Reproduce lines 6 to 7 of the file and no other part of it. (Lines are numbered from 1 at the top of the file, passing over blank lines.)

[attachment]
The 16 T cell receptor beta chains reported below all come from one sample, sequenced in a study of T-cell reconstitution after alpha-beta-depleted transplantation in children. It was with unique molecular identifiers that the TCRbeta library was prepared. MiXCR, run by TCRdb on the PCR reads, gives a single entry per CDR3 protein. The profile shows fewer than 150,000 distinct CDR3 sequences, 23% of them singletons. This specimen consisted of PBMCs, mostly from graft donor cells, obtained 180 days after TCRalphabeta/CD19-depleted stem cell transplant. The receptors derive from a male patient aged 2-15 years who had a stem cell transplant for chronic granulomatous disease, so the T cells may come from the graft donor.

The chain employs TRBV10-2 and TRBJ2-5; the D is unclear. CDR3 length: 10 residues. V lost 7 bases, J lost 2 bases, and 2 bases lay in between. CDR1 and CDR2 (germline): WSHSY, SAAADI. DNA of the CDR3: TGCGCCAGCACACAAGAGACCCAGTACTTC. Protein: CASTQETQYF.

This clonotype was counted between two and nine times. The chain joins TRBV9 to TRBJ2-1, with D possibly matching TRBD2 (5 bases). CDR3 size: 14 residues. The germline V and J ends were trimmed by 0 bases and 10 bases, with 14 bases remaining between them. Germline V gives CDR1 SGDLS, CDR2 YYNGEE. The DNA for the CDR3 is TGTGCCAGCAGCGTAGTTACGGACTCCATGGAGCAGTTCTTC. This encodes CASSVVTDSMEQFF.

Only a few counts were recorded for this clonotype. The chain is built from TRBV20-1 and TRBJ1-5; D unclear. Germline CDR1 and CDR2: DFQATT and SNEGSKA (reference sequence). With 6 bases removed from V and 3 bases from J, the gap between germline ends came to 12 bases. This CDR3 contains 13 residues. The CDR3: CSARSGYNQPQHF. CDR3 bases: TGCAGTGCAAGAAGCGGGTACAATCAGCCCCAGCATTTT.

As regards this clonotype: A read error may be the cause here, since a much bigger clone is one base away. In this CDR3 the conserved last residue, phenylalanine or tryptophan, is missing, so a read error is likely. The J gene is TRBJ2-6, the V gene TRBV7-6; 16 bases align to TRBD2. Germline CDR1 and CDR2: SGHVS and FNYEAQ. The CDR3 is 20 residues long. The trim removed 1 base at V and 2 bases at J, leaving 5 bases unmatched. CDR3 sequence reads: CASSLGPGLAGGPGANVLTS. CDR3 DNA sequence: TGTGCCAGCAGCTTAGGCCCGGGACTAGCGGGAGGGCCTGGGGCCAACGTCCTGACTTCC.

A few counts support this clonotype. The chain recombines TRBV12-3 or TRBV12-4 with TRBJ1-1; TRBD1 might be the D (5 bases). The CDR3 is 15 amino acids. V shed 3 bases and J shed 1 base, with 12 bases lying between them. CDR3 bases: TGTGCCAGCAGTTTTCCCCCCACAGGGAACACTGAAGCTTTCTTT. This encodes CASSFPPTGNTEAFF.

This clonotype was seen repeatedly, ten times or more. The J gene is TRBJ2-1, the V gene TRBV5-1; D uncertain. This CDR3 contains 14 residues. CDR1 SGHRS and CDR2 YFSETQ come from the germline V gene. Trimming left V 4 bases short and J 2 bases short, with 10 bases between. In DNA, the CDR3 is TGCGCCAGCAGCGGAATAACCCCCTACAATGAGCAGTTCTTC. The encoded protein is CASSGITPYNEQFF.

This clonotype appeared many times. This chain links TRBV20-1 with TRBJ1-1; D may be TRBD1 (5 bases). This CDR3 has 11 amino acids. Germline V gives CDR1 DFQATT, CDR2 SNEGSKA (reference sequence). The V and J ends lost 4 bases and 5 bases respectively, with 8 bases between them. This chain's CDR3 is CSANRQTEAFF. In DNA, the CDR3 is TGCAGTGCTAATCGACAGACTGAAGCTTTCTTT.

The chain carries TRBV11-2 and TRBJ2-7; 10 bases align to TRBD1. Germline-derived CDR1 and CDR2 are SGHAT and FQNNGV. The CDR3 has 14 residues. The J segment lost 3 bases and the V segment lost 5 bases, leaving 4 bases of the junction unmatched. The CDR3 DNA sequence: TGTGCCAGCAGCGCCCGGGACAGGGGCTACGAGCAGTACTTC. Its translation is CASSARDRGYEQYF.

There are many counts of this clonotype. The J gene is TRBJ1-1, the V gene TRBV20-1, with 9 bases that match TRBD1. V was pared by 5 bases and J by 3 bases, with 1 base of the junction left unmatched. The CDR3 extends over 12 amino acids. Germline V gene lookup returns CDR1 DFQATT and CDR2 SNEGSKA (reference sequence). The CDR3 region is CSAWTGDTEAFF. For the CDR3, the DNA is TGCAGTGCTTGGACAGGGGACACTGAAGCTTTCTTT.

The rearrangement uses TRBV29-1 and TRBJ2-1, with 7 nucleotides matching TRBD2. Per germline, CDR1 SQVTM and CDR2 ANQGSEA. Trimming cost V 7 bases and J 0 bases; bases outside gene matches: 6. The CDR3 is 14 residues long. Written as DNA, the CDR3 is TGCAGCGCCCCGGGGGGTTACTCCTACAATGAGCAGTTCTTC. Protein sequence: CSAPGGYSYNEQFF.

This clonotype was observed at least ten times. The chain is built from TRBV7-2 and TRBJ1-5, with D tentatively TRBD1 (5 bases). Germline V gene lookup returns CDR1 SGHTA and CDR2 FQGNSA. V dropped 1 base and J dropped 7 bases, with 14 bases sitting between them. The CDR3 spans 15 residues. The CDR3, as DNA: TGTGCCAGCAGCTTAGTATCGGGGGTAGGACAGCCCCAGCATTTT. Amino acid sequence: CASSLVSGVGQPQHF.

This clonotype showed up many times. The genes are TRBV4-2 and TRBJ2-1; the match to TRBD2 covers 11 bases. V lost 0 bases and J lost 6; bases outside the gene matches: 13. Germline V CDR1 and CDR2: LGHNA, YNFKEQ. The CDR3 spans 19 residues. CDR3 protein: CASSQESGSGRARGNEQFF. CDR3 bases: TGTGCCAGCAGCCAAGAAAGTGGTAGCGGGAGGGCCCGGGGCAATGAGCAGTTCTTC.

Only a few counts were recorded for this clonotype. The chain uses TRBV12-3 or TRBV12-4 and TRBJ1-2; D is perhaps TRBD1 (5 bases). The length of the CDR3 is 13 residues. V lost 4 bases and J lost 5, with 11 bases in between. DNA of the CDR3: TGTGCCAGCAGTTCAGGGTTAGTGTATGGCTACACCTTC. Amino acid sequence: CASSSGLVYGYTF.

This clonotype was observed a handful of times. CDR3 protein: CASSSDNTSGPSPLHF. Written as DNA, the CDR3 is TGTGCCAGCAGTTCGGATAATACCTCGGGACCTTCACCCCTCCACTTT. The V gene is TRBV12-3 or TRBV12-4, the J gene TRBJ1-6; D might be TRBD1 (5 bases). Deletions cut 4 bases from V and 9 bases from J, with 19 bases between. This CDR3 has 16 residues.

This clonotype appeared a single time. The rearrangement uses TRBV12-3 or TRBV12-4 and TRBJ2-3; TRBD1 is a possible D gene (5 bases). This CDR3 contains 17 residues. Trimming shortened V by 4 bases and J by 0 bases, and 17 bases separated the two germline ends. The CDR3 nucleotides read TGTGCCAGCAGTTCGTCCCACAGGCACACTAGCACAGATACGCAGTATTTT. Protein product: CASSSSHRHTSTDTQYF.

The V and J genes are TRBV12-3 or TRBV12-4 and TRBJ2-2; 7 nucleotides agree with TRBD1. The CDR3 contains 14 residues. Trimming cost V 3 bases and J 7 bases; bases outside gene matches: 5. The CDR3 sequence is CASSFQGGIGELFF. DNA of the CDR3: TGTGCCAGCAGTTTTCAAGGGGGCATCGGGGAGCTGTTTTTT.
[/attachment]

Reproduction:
A few counts support this clonotype. The chain recombines TRBV12-3 or TRBV12-4 with TRBJ1-1; TRBD1 might be the D (5 bases). The CDR3 is 15 amino acids. V shed 3 bases and J shed 1 base, with 12 bases lying between them. CDR3 bases: TGTGCCAGCAGTTTTCCCCCCACAGGGAACACTGAAGCTTTCTTT. This encodes CASSFPPTGNTEAFF.

This clonotype was seen repeatedly, ten times or more. The J gene is TRBJ2-1, the V gene TRBV5-1; D uncertain. This CDR3 contains 14 residues. CDR1 SGHRS and CDR2 YFSETQ come from the germline V gene. Trimming left V 4 bases short and J 2 bases short, with 10 bases between. In DNA, the CDR3 is TGCGCCAGCAGCGGAATAACCCCCTACAATGAGCAGTTCTTC. The encoded protein is CASSGITPYNEQFF.